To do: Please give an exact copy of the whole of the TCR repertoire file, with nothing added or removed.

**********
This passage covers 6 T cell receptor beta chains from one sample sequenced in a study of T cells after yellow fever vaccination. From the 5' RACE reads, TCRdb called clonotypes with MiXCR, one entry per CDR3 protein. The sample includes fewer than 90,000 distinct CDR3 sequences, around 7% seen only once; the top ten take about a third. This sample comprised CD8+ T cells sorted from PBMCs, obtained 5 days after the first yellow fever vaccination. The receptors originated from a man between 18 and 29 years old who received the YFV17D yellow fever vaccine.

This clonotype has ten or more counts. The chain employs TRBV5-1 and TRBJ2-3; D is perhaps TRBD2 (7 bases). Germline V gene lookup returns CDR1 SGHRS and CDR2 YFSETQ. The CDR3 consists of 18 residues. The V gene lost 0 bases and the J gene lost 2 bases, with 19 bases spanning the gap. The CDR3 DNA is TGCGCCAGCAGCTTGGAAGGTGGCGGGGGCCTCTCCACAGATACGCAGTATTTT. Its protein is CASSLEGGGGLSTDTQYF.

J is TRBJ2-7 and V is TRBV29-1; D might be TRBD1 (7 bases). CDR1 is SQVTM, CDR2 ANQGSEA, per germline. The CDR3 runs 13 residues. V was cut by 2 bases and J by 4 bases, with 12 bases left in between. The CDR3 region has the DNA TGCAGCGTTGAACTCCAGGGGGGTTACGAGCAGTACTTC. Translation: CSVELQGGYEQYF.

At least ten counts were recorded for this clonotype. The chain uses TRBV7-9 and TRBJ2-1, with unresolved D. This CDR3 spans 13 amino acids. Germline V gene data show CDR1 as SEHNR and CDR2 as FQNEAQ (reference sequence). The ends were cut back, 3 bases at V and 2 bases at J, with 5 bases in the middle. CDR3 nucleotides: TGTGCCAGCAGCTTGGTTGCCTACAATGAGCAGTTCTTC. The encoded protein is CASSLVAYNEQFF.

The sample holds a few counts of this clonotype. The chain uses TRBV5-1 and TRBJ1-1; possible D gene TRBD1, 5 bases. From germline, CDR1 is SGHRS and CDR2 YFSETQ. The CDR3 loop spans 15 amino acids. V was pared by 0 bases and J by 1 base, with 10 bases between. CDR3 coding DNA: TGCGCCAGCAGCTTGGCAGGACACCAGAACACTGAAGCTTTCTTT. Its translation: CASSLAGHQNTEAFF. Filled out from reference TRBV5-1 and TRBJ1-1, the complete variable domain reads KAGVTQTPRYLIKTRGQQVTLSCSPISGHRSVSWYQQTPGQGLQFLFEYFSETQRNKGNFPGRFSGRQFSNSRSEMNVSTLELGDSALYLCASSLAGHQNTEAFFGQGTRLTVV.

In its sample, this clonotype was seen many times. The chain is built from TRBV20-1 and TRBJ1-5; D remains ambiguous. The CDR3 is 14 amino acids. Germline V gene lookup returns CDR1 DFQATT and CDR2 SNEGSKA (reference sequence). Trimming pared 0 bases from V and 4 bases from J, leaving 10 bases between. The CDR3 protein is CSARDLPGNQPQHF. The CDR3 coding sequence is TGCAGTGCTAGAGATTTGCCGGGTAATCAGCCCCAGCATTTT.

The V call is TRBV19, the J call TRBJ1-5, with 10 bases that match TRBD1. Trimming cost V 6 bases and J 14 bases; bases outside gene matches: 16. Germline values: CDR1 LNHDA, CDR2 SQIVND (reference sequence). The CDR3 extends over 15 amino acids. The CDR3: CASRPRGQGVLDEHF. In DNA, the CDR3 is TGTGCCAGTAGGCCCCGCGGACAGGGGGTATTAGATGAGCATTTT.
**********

This passage covers 6 T cell receptor beta chains from one sample sequenced in a study of T cells after yellow fever vaccination. From the 5' RACE reads, TCRdb called clonotypes with MiXCR, one entry per CDR3 protein. The sample includes fewer than 90,000 distinct CDR3 sequences, around 7% seen only once; the top ten take about a third. This sample comprised CD8+ T cells sorted from PBMCs, obtained 5 days after the first yellow fever vaccination. The receptors originated from a man between 18 and 29 years old who received the YFV17D yellow fever vaccine.

This clonotype has ten or more counts. The chain employs TRBV5-1 and TRBJ2-3; D is perhaps TRBD2 (7 bases). Germline V gene lookup returns CDR1 SGHRS and CDR2 YFSETQ. The CDR3 consists of 18 residues. The V gene lost 0 bases and the J gene lost 2 bases, with 19 bases spanning the gap. The CDR3 DNA is TGCGCCAGCAGCTTGGAAGGTGGCGGGGGCCTCTCCACAGATACGCAGTATTTT. Its protein is CASSLEGGGGLSTDTQYF.

J is TRBJ2-7 and V is TRBV29-1; D might be TRBD1 (7 bases). CDR1 is SQVTM, CDR2 ANQGSEA, per germline. The CDR3 runs 13 residues. V was cut by 2 bases and J by 4 bases, with 12 bases left in between. The CDR3 region has the DNA TGCAGCGTTGAACTCCAGGGGGGTTACGAGCAGTACTTC. Translation: CSVELQGGYEQYF.

At least ten counts were recorded for this clonotype. The chain uses TRBV7-9 and TRBJ2-1, with unresolved D. This CDR3 spans 13 amino acids. Germline V gene data show CDR1 as SEHNR and CDR2 as FQNEAQ (reference sequence). The ends were cut back, 3 bases at V and 2 bases at J, with 5 bases in the middle. CDR3 nucleotides: TGTGCCAGCAGCTTGGTTGCCTACAATGAGCAGTTCTTC. The encoded protein is CASSLVAYNEQFF.

The sample holds a few counts of this clonotype. The chain uses TRBV5-1 and TRBJ1-1; possible D gene TRBD1, 5 bases. From germline, CDR1 is SGHRS and CDR2 YFSETQ. The CDR3 loop spans 15 amino acids. V was pared by 0 bases and J by 1 base, with 10 bases between. CDR3 coding DNA: TGCGCCAGCAGCTTGGCAGGACACCAGAACACTGAAGCTTTCTTT. Its translation: CASSLAGHQNTEAFF. Filled out from reference TRBV5-1 and TRBJ1-1, the complete variable domain reads KAGVTQTPRYLIKTRGQQVTLSCSPISGHRSVSWYQQTPGQGLQFLFEYFSETQRNKGNFPGRFSGRQFSNSRSEMNVSTLELGDSALYLCASSLAGHQNTEAFFGQGTRLTVV.

In its sample, this clonotype was seen many times. The chain is built from TRBV20-1 and TRBJ1-5; D remains ambiguous. The CDR3 is 14 amino acids. Germline V gene lookup returns CDR1 DFQATT and CDR2 SNEGSKA (reference sequence). Trimming pared 0 bases from V and 4 bases from J, leaving 10 bases between. The CDR3 protein is CSARDLPGNQPQHF. The CDR3 coding sequence is TGCAGTGCTAGAGATTTGCCGGGTAATCAGCCCCAGCATTTT.

The V call is TRBV19, the J call TRBJ1-5, with 10 bases that match TRBD1. Trimming cost V 6 bases and J 14 bases; bases outside gene matches: 16. Germline values: CDR1 LNHDA, CDR2 SQIVND (reference sequence). The CDR3 extends over 15 amino acids. The CDR3: CASRPRGQGVLDEHF. In DNA, the CDR3 is TGTGCCAGTAGGCCCCGCGGACAGGGGGTATTAGATGAGCATTTT.